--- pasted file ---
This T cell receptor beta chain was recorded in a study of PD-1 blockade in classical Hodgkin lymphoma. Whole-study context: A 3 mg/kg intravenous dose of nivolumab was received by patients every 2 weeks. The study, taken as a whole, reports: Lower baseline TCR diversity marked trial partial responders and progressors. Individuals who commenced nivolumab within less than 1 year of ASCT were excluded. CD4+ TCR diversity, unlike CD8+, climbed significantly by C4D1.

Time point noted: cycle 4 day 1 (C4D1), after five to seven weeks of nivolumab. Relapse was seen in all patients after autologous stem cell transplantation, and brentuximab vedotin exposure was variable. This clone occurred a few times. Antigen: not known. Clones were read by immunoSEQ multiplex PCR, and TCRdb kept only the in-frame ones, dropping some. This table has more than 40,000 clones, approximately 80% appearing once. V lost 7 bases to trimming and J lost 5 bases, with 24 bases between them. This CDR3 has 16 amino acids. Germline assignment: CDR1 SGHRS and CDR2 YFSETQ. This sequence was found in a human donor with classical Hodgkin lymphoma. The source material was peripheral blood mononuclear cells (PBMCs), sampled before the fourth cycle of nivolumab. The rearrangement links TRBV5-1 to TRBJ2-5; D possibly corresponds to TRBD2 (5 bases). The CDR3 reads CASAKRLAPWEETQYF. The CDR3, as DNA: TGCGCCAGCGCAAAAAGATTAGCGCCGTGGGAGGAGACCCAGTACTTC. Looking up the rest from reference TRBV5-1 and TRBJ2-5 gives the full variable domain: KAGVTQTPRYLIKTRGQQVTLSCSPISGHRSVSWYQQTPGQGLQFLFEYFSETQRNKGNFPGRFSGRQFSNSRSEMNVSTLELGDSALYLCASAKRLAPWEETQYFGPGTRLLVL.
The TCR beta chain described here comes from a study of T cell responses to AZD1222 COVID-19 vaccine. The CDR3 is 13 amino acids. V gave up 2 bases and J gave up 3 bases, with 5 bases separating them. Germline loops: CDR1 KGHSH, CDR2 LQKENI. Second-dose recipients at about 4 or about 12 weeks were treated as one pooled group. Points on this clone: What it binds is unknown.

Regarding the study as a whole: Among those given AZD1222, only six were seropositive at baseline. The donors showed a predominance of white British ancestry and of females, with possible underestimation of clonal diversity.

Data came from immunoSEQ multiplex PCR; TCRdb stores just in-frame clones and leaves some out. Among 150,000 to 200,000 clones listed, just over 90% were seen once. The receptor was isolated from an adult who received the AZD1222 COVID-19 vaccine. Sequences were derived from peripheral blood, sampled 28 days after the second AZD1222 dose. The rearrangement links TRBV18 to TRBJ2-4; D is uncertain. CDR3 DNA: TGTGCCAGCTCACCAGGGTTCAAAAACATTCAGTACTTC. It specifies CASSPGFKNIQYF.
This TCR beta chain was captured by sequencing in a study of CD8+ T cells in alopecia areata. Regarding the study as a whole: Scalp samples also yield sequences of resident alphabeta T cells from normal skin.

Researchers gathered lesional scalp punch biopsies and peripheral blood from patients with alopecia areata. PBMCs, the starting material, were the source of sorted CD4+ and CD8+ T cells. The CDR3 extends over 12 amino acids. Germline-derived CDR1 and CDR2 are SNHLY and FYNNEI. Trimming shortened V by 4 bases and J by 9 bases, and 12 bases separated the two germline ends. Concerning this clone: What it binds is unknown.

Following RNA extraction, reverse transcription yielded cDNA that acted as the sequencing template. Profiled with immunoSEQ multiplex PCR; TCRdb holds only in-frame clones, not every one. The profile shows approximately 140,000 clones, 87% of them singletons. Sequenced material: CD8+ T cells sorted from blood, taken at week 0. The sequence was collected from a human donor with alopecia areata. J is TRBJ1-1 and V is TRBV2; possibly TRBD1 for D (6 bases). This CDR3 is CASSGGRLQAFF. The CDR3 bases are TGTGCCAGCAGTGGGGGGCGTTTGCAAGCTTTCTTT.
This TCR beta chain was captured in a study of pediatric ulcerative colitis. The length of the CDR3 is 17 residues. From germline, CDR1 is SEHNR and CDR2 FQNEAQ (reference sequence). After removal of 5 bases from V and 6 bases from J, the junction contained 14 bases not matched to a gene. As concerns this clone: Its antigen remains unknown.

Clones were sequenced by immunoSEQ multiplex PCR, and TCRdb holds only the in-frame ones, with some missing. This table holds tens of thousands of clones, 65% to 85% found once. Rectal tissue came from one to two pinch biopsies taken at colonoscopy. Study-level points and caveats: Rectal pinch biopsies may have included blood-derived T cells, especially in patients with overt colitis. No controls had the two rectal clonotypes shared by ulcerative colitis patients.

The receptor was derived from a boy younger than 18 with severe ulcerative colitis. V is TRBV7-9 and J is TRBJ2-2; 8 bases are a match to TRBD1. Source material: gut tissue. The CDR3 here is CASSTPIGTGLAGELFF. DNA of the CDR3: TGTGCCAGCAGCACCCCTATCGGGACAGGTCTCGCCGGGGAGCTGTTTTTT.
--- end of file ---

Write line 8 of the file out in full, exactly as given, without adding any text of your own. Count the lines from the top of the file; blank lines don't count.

Following RNA extraction, reverse transcription yielded cDNA that acted as the sequencing template. Profiled with immunoSEQ multiplex PCR; TCRdb holds only in-frame clones, not every one. The profile shows approximately 140,000 clones, 87% of them singletons. Sequenced material: CD8+ T cells sorted from blood, taken at week 0. The sequence was collected from a human donor with alopecia areata. J is TRBJ1-1 and V is TRBV2; possibly TRBD1 for D (6 bases). This CDR3 is CASSGGRLQAFF. The CDR3 bases are TGTGCCAGCAGTGGGGGGCGTTTGCAAGCTTTCTTT.